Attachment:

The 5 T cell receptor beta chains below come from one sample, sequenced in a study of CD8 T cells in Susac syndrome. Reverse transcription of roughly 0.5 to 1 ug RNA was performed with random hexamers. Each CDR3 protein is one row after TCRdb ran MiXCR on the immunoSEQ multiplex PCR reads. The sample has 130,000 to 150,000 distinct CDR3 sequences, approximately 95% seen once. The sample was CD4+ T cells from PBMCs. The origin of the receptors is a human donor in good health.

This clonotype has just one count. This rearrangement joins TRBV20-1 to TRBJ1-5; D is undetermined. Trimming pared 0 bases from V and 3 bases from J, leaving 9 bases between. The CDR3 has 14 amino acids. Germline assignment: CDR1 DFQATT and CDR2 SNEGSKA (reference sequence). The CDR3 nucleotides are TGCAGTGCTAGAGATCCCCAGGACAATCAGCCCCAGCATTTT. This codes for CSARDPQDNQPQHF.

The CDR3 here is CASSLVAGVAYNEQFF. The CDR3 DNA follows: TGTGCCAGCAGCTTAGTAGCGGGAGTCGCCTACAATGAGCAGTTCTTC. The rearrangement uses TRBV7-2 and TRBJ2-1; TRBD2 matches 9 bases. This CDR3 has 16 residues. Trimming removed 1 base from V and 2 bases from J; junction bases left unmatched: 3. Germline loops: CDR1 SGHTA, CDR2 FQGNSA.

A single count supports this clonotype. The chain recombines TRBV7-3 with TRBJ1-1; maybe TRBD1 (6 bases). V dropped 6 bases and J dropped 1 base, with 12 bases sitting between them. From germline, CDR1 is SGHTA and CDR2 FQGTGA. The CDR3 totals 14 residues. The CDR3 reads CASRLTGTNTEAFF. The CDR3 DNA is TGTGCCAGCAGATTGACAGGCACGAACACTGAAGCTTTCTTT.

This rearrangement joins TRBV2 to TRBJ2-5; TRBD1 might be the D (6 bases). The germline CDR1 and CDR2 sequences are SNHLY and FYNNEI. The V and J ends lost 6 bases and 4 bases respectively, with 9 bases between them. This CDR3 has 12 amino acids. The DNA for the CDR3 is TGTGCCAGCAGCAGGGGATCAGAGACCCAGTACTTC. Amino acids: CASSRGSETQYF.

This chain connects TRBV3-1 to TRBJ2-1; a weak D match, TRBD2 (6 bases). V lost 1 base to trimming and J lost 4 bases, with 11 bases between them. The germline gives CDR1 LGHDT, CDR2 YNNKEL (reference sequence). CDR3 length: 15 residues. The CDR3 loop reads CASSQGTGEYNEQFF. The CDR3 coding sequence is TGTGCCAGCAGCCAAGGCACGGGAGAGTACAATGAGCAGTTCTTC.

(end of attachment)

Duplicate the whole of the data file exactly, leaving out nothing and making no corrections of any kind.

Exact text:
The 5 T cell receptor beta chains below come from one sample, sequenced in a study of CD8 T cells in Susac syndrome. Reverse transcription of roughly 0.5 to 1 ug RNA was performed with random hexamers. Each CDR3 protein is one row after TCRdb ran MiXCR on the immunoSEQ multiplex PCR reads. The sample has 130,000 to 150,000 distinct CDR3 sequences, approximately 95% seen once. The sample was CD4+ T cells from PBMCs. The origin of the receptors is a human donor in good health.

This clonotype has just one count. This rearrangement joins TRBV20-1 to TRBJ1-5; D is undetermined. Trimming pared 0 bases from V and 3 bases from J, leaving 9 bases between. The CDR3 has 14 amino acids. Germline assignment: CDR1 DFQATT and CDR2 SNEGSKA (reference sequence). The CDR3 nucleotides are TGCAGTGCTAGAGATCCCCAGGACAATCAGCCCCAGCATTTT. This codes for CSARDPQDNQPQHF.

The CDR3 here is CASSLVAGVAYNEQFF. The CDR3 DNA follows: TGTGCCAGCAGCTTAGTAGCGGGAGTCGCCTACAATGAGCAGTTCTTC. The rearrangement uses TRBV7-2 and TRBJ2-1; TRBD2 matches 9 bases. This CDR3 has 16 residues. Trimming removed 1 base from V and 2 bases from J; junction bases left unmatched: 3. Germline loops: CDR1 SGHTA, CDR2 FQGNSA.

A single count supports this clonotype. The chain recombines TRBV7-3 with TRBJ1-1; maybe TRBD1 (6 bases). V dropped 6 bases and J dropped 1 base, with 12 bases sitting between them. From germline, CDR1 is SGHTA and CDR2 FQGTGA. The CDR3 totals 14 residues. The CDR3 reads CASRLTGTNTEAFF. The CDR3 DNA is TGTGCCAGCAGATTGACAGGCACGAACACTGAAGCTTTCTTT.

This rearrangement joins TRBV2 to TRBJ2-5; TRBD1 might be the D (6 bases). The germline CDR1 and CDR2 sequences are SNHLY and FYNNEI. The V and J ends lost 6 bases and 4 bases respectively, with 9 bases between them. This CDR3 has 12 amino acids. The DNA for the CDR3 is TGTGCCAGCAGCAGGGGATCAGAGACCCAGTACTTC. Amino acids: CASSRGSETQYF.

This chain connects TRBV3-1 to TRBJ2-1; a weak D match, TRBD2 (6 bases). V lost 1 base to trimming and J lost 4 bases, with 11 bases between them. The germline gives CDR1 LGHDT, CDR2 YNNKEL (reference sequence). CDR3 length: 15 residues. The CDR3 loop reads CASSQGTGEYNEQFF. The CDR3 coding sequence is TGTGCCAGCAGCCAAGGCACGGGAGAGTACAATGAGCAGTTCTTC.